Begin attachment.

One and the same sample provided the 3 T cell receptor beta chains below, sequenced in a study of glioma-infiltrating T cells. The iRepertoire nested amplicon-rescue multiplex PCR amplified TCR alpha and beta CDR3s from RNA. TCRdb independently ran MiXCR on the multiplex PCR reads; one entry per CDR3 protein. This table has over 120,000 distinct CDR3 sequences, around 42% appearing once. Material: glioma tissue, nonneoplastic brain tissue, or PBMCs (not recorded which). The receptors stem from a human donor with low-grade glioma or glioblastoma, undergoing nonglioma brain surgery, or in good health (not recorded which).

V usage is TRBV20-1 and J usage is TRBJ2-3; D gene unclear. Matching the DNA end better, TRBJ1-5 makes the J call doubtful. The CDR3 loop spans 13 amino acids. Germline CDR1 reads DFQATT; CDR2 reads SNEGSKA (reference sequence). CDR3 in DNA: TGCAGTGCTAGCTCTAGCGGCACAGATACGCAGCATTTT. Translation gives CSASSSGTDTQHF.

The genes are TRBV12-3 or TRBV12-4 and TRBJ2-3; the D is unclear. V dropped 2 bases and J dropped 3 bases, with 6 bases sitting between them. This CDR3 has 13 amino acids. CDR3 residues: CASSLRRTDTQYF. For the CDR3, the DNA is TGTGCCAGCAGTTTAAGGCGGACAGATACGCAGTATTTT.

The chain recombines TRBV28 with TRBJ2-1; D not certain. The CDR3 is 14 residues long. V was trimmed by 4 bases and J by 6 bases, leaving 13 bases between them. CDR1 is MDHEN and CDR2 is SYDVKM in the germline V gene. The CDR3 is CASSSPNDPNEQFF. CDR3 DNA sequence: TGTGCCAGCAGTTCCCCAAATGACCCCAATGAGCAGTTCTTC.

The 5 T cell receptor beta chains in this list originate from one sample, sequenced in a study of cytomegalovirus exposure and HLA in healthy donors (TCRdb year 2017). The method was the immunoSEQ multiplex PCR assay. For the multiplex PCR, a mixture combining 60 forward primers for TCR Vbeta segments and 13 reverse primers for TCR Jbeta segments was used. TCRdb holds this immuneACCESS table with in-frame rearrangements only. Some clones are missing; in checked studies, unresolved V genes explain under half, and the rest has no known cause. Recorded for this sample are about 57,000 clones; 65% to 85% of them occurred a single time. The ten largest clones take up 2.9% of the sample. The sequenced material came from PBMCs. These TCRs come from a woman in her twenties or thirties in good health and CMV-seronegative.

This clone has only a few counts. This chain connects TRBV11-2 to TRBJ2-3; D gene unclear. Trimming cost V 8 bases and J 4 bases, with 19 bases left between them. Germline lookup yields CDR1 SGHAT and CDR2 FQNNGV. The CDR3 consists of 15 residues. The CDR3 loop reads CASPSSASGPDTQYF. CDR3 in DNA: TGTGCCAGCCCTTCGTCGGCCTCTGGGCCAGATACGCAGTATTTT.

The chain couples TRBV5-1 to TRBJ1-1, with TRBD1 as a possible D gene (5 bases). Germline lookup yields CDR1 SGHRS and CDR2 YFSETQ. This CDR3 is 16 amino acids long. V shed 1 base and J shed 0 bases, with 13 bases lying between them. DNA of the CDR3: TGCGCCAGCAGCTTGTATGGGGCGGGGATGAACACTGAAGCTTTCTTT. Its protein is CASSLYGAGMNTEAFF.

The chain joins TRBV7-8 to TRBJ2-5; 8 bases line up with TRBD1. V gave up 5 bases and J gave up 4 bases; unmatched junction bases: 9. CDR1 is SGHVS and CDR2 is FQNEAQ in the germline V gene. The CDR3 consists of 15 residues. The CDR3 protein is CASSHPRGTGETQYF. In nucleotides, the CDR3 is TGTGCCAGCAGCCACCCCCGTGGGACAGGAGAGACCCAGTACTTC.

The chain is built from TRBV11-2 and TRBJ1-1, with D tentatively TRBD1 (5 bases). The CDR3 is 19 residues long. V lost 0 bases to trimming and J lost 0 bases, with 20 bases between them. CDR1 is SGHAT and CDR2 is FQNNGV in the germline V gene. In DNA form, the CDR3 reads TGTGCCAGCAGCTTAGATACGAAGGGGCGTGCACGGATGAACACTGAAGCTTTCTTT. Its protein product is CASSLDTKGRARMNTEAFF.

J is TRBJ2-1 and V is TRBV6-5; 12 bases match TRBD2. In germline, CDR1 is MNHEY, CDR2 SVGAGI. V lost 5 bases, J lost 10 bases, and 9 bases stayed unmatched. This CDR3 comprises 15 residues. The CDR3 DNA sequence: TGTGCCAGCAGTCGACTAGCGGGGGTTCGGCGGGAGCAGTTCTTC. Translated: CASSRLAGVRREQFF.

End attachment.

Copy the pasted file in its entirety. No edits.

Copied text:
One and the same sample provided the 3 T cell receptor beta chains below, sequenced in a study of glioma-infiltrating T cells. The iRepertoire nested amplicon-rescue multiplex PCR amplified TCR alpha and beta CDR3s from RNA. TCRdb independently ran MiXCR on the multiplex PCR reads; one entry per CDR3 protein. This table has over 120,000 distinct CDR3 sequences, around 42% appearing once. Material: glioma tissue, nonneoplastic brain tissue, or PBMCs (not recorded which). The receptors stem from a human donor with low-grade glioma or glioblastoma, undergoing nonglioma brain surgery, or in good health (not recorded which).

V usage is TRBV20-1 and J usage is TRBJ2-3; D gene unclear. Matching the DNA end better, TRBJ1-5 makes the J call doubtful. The CDR3 loop spans 13 amino acids. Germline CDR1 reads DFQATT; CDR2 reads SNEGSKA (reference sequence). CDR3 in DNA: TGCAGTGCTAGCTCTAGCGGCACAGATACGCAGCATTTT. Translation gives CSASSSGTDTQHF.

The genes are TRBV12-3 or TRBV12-4 and TRBJ2-3; the D is unclear. V dropped 2 bases and J dropped 3 bases, with 6 bases sitting between them. This CDR3 has 13 amino acids. CDR3 residues: CASSLRRTDTQYF. For the CDR3, the DNA is TGTGCCAGCAGTTTAAGGCGGACAGATACGCAGTATTTT.

The chain recombines TRBV28 with TRBJ2-1; D not certain. The CDR3 is 14 residues long. V was trimmed by 4 bases and J by 6 bases, leaving 13 bases between them. CDR1 is MDHEN and CDR2 is SYDVKM in the germline V gene. The CDR3 is CASSSPNDPNEQFF. CDR3 DNA sequence: TGTGCCAGCAGTTCCCCAAATGACCCCAATGAGCAGTTCTTC.

The 5 T cell receptor beta chains in this list originate from one sample, sequenced in a study of cytomegalovirus exposure and HLA in healthy donors (TCRdb year 2017). The method was the immunoSEQ multiplex PCR assay. For the multiplex PCR, a mixture combining 60 forward primers for TCR Vbeta segments and 13 reverse primers for TCR Jbeta segments was used. TCRdb holds this immuneACCESS table with in-frame rearrangements only. Some clones are missing; in checked studies, unresolved V genes explain under half, and the rest has no known cause. Recorded for this sample are about 57,000 clones; 65% to 85% of them occurred a single time. The ten largest clones take up 2.9% of the sample. The sequenced material came from PBMCs. These TCRs come from a woman in her twenties or thirties in good health and CMV-seronegative.

This clone has only a few counts. This chain connects TRBV11-2 to TRBJ2-3; D gene unclear. Trimming cost V 8 bases and J 4 bases, with 19 bases left between them. Germline lookup yields CDR1 SGHAT and CDR2 FQNNGV. The CDR3 consists of 15 residues. The CDR3 loop reads CASPSSASGPDTQYF. CDR3 in DNA: TGTGCCAGCCCTTCGTCGGCCTCTGGGCCAGATACGCAGTATTTT.

The chain couples TRBV5-1 to TRBJ1-1, with TRBD1 as a possible D gene (5 bases). Germline lookup yields CDR1 SGHRS and CDR2 YFSETQ. This CDR3 is 16 amino acids long. V shed 1 base and J shed 0 bases, with 13 bases lying between them. DNA of the CDR3: TGCGCCAGCAGCTTGTATGGGGCGGGGATGAACACTGAAGCTTTCTTT. Its protein is CASSLYGAGMNTEAFF.

The chain joins TRBV7-8 to TRBJ2-5; 8 bases line up with TRBD1. V gave up 5 bases and J gave up 4 bases; unmatched junction bases: 9. CDR1 is SGHVS and CDR2 is FQNEAQ in the germline V gene. The CDR3 consists of 15 residues. The CDR3 protein is CASSHPRGTGETQYF. In nucleotides, the CDR3 is TGTGCCAGCAGCCACCCCCGTGGGACAGGAGAGACCCAGTACTTC.

The chain is built from TRBV11-2 and TRBJ1-1, with D tentatively TRBD1 (5 bases). The CDR3 is 19 residues long. V lost 0 bases to trimming and J lost 0 bases, with 20 bases between them. CDR1 is SGHAT and CDR2 is FQNNGV in the germline V gene. In DNA form, the CDR3 reads TGTGCCAGCAGCTTAGATACGAAGGGGCGTGCACGGATGAACACTGAAGCTTTCTTT. Its protein product is CASSLDTKGRARMNTEAFF.

J is TRBJ2-1 and V is TRBV6-5; 12 bases match TRBD2. In germline, CDR1 is MNHEY, CDR2 SVGAGI. V lost 5 bases, J lost 10 bases, and 9 bases stayed unmatched. This CDR3 comprises 15 residues. The CDR3 DNA sequence: TGTGCCAGCAGTCGACTAGCGGGGGTTCGGCGGGAGCAGTTCTTC. Translated: CASSRLAGVRREQFF.